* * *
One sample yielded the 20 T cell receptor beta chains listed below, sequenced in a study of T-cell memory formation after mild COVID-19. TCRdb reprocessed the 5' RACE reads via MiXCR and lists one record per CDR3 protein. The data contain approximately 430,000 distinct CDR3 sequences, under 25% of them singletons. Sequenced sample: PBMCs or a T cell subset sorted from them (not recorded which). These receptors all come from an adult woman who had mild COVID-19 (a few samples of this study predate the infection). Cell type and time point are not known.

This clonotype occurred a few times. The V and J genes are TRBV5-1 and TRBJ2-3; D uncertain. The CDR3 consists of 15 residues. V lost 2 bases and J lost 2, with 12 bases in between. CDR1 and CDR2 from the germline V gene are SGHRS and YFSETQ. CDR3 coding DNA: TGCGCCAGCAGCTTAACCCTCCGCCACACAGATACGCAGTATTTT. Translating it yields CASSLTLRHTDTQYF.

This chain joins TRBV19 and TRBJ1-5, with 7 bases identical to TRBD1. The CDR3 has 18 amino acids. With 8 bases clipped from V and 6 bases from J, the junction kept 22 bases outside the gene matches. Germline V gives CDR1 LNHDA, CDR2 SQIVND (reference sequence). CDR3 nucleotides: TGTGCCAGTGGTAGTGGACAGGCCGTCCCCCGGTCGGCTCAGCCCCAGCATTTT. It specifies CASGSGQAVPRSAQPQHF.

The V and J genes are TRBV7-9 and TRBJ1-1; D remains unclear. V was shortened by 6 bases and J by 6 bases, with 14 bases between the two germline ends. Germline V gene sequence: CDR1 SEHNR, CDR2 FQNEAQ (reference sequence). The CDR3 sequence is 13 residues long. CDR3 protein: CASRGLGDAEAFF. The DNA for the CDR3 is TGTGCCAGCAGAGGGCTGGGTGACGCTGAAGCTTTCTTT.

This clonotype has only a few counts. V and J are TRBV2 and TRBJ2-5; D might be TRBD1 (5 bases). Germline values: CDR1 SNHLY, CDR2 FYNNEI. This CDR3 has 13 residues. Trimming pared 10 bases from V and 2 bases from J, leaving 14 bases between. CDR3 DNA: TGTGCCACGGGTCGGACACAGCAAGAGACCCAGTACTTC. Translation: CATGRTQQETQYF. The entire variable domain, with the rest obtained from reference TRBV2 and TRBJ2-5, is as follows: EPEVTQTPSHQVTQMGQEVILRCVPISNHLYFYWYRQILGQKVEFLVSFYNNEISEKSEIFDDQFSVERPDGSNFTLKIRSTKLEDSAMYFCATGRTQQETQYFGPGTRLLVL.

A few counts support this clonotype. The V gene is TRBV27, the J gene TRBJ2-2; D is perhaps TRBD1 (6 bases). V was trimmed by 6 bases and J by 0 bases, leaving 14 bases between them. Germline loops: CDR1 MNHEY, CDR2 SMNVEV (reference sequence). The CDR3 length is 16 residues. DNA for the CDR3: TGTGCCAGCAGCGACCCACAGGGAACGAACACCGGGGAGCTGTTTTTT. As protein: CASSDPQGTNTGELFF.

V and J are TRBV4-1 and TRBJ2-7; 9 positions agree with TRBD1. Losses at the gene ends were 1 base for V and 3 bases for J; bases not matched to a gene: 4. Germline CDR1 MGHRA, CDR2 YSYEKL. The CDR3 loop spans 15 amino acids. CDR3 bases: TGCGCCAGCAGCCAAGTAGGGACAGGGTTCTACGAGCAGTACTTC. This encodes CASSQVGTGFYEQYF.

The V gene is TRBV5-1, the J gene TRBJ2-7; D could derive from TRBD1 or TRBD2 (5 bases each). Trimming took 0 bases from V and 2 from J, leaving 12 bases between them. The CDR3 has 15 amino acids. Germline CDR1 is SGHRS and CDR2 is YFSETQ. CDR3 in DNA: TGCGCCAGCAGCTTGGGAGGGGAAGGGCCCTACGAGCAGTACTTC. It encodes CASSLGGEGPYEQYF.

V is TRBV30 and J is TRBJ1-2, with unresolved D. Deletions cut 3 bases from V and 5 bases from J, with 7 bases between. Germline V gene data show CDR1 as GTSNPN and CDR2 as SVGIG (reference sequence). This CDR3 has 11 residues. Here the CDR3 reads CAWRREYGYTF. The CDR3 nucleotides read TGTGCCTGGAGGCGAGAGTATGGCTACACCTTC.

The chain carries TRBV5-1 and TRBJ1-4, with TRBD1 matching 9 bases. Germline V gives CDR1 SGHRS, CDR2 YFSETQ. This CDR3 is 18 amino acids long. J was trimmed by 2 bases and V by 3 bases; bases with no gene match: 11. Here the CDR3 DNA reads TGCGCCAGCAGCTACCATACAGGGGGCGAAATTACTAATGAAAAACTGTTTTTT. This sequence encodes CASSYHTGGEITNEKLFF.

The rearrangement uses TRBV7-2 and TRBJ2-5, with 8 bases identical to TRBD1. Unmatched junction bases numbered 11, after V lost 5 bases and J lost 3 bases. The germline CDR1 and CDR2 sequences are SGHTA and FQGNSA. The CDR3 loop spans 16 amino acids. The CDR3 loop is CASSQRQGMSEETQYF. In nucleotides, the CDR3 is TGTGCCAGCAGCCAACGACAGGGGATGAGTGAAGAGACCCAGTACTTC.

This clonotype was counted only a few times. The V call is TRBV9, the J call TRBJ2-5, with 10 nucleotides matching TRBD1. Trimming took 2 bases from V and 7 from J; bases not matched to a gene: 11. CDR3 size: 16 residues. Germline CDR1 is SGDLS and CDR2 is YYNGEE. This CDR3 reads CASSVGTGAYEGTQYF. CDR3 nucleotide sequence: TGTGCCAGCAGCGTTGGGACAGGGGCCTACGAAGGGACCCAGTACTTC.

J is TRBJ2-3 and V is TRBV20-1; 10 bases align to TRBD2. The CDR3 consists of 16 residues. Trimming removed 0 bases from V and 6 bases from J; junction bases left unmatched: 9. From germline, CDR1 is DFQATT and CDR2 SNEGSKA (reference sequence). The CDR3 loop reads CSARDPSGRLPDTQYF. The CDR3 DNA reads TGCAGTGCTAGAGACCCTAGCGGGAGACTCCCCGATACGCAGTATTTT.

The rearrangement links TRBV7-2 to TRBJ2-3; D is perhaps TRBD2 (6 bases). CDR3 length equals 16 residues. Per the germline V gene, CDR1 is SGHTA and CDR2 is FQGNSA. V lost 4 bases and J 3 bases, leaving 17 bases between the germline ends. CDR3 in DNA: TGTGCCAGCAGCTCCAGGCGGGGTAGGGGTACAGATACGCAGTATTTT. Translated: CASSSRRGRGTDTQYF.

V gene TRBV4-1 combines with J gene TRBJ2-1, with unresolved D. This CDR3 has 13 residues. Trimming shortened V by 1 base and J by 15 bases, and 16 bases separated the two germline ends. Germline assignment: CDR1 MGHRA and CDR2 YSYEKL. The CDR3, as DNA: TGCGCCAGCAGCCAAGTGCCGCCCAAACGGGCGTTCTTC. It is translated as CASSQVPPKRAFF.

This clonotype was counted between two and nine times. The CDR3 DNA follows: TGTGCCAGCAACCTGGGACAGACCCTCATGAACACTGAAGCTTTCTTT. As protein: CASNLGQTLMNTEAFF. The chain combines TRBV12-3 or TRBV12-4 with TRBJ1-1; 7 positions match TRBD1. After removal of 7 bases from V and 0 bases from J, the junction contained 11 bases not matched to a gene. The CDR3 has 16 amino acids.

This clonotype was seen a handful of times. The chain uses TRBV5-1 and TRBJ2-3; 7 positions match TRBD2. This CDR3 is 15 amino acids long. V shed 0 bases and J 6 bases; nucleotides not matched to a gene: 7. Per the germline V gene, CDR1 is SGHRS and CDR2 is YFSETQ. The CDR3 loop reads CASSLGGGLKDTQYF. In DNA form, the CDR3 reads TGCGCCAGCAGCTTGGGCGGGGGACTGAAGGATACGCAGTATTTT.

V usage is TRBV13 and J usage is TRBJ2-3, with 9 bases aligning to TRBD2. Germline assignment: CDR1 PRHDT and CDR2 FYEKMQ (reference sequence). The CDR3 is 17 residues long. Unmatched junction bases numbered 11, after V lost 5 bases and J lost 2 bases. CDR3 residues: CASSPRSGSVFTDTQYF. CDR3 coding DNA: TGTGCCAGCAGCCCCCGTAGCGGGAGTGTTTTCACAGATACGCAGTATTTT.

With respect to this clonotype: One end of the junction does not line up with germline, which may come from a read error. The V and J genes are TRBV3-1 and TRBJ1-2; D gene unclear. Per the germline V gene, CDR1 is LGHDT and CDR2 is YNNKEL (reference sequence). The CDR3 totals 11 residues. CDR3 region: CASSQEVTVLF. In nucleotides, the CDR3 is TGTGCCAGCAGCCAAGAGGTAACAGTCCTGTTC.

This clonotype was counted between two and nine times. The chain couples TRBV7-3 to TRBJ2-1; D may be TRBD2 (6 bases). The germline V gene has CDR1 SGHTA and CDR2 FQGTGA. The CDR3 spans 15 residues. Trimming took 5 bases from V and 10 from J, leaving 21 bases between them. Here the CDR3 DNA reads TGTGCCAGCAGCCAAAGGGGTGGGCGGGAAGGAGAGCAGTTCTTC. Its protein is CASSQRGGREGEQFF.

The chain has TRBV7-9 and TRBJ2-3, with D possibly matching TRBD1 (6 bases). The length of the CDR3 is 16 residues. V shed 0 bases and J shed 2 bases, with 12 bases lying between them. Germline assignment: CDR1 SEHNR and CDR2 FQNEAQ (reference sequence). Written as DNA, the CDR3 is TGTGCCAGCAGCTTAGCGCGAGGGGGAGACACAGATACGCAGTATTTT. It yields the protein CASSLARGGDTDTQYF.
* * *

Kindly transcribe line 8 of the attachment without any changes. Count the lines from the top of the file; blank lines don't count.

The V gene is TRBV5-1, the J gene TRBJ2-7; D could derive from TRBD1 or TRBD2 (5 bases each). Trimming took 0 bases from V and 2 from J, leaving 12 bases between them. The CDR3 has 15 amino acids. Germline CDR1 is SGHRS and CDR2 is YFSETQ. CDR3 in DNA: TGCGCCAGCAGCTTGGGAGGGGAAGGGCCCTACGAGCAGTACTTC. It encodes CASSLGGEGPYEQYF.